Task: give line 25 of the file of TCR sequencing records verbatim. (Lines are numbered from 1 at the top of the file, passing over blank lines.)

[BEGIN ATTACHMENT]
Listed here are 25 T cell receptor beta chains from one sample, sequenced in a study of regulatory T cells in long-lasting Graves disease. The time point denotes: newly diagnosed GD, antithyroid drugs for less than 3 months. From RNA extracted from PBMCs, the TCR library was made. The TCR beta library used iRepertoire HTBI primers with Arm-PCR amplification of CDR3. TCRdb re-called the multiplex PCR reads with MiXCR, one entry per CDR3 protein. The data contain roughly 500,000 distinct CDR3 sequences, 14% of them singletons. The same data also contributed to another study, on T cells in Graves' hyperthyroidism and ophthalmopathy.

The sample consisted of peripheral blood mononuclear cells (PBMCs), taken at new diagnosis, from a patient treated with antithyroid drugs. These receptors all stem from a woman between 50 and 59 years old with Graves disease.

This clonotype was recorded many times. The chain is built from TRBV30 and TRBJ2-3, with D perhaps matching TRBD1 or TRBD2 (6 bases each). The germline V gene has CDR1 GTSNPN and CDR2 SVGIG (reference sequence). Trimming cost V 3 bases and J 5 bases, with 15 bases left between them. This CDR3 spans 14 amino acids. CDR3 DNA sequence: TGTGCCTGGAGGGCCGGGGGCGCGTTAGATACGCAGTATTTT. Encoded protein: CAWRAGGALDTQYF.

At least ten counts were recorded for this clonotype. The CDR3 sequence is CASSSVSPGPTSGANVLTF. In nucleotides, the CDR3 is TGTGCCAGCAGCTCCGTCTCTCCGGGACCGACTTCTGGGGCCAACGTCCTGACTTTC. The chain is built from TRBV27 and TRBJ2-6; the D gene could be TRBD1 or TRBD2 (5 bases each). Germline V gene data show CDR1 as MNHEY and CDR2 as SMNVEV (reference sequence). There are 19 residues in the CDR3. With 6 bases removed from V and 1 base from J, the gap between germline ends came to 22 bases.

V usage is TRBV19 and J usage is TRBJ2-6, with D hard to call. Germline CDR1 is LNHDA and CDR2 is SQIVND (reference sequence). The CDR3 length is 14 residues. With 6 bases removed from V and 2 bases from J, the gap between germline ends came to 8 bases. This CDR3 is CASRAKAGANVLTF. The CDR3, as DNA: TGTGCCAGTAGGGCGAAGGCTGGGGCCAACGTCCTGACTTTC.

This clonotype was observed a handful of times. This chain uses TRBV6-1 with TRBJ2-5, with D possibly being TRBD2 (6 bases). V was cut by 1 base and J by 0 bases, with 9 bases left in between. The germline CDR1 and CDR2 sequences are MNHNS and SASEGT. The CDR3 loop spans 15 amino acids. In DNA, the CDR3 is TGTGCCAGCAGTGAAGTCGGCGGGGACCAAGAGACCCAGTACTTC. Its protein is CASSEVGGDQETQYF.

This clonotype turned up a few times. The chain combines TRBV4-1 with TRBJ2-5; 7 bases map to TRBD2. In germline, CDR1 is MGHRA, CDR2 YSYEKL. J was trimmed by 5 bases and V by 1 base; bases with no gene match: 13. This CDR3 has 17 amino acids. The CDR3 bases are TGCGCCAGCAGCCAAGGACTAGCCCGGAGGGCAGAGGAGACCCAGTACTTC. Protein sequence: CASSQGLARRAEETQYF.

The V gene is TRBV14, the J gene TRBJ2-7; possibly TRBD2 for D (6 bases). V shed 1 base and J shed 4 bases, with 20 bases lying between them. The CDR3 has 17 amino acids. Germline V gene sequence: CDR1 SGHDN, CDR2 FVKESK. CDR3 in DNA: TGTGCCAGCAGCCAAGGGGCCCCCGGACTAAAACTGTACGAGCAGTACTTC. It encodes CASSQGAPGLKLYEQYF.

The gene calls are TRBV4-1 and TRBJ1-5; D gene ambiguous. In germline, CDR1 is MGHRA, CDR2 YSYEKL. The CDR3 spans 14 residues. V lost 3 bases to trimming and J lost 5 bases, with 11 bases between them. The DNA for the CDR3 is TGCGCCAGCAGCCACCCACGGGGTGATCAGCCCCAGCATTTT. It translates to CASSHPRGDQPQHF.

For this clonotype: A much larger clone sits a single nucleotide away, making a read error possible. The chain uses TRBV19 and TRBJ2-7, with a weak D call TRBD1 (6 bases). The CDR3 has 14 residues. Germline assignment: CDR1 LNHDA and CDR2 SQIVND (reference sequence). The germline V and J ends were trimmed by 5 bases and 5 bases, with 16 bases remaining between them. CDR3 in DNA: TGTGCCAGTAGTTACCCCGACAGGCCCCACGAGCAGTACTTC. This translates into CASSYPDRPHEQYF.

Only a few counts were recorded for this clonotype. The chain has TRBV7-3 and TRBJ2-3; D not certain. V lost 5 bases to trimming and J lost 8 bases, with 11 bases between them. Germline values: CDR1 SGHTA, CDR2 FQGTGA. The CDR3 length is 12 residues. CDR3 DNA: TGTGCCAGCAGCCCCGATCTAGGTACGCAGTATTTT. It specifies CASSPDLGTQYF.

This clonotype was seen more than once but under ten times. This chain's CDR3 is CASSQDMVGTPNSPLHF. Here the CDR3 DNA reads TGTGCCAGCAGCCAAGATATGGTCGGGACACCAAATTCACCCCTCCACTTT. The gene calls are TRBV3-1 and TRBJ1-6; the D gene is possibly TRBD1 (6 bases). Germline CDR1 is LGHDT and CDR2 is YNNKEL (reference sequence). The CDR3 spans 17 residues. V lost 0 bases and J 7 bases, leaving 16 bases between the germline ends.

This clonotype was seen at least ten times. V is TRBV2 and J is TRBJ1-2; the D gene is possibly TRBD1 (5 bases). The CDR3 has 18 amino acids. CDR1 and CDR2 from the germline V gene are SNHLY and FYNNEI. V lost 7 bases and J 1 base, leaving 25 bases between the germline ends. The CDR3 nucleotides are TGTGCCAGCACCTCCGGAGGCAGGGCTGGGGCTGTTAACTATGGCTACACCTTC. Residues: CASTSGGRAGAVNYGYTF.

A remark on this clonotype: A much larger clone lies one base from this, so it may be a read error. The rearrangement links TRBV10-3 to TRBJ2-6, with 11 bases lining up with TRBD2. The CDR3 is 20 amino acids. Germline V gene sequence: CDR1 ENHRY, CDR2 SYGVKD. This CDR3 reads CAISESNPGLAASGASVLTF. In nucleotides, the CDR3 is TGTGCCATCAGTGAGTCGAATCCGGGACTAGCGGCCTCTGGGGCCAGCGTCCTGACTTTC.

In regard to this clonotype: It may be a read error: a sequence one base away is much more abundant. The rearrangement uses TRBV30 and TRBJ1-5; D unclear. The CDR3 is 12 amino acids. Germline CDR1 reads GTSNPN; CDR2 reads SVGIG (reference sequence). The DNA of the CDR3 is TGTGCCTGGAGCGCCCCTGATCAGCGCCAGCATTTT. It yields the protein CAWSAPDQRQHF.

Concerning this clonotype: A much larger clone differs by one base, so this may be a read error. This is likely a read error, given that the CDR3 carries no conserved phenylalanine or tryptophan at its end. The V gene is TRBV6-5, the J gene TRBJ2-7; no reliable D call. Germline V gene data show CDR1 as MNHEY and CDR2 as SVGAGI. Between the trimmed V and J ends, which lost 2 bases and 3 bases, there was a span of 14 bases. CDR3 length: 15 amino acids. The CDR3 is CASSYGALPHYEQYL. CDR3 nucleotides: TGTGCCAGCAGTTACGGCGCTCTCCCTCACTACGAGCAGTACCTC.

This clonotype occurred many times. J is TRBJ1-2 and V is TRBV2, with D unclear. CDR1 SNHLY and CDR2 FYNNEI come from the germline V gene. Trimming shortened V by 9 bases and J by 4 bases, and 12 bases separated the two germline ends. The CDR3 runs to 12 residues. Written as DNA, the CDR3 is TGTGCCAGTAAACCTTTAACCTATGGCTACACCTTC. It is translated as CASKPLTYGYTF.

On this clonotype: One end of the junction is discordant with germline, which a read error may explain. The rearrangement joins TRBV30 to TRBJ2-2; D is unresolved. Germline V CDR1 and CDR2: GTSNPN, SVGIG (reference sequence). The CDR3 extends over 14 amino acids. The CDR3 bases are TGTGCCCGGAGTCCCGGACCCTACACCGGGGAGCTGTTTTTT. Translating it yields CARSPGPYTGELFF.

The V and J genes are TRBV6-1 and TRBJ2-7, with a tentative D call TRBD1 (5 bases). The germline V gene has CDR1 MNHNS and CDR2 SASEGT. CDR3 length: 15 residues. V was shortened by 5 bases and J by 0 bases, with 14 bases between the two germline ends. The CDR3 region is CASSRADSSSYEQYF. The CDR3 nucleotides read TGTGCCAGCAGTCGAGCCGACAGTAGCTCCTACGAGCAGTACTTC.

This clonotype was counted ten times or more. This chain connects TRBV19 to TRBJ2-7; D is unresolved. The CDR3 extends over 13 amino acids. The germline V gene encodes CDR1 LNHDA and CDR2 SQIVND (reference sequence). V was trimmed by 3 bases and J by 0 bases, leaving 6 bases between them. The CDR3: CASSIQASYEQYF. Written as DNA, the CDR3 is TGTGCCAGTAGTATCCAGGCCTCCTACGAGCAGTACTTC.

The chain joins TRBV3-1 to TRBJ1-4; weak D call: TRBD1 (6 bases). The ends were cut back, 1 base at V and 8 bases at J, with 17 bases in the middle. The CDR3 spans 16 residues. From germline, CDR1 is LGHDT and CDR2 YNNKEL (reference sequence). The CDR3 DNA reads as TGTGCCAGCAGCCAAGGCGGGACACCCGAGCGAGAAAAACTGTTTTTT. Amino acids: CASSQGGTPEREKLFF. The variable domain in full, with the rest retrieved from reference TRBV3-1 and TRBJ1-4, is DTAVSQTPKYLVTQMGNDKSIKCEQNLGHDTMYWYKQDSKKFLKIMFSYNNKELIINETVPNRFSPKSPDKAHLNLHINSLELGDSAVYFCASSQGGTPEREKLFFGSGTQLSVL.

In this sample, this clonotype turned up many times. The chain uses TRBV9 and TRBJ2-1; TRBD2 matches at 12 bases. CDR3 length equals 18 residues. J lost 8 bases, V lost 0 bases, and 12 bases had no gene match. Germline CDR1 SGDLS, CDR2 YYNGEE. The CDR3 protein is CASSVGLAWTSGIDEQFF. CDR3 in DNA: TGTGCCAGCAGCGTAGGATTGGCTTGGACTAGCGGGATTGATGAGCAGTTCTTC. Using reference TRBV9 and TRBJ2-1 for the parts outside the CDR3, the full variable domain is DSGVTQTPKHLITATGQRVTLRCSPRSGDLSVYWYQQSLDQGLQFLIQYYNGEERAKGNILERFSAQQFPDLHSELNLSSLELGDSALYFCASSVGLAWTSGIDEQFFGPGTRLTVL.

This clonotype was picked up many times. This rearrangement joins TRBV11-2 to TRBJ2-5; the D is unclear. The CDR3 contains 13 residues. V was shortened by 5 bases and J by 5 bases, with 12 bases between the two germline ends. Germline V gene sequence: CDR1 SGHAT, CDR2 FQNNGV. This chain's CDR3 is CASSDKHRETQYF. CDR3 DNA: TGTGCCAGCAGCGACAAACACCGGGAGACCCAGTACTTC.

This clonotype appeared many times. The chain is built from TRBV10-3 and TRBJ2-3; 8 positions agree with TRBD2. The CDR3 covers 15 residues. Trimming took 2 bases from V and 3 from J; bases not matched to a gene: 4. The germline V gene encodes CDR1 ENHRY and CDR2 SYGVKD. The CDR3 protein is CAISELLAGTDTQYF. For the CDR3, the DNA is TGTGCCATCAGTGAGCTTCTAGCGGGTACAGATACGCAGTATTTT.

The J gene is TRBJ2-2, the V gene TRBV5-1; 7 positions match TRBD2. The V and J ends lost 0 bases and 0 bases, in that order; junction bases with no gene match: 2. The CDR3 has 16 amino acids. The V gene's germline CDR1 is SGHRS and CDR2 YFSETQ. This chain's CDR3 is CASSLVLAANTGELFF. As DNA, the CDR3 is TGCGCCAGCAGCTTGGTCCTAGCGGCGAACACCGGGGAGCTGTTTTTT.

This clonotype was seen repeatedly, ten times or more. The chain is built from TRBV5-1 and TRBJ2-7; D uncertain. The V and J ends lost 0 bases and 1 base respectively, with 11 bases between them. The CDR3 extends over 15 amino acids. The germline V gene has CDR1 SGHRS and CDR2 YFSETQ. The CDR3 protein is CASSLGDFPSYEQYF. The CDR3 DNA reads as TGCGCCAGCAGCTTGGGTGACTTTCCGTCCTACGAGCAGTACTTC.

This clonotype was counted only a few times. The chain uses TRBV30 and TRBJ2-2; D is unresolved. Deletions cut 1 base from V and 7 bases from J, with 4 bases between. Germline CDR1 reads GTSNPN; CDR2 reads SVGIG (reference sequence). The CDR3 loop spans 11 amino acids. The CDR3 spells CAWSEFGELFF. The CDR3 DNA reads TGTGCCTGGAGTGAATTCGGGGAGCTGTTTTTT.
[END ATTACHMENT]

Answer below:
The J gene is TRBJ2-2, the V gene TRBV5-1; 7 positions match TRBD2. The V and J ends lost 0 bases and 0 bases, in that order; junction bases with no gene match: 2. The CDR3 has 16 amino acids. The V gene's germline CDR1 is SGHRS and CDR2 YFSETQ. This chain's CDR3 is CASSLVLAANTGELFF. As DNA, the CDR3 is TGCGCCAGCAGCTTGGTCCTAGCGGCGAACACCGGGGAGCTGTTTTTT.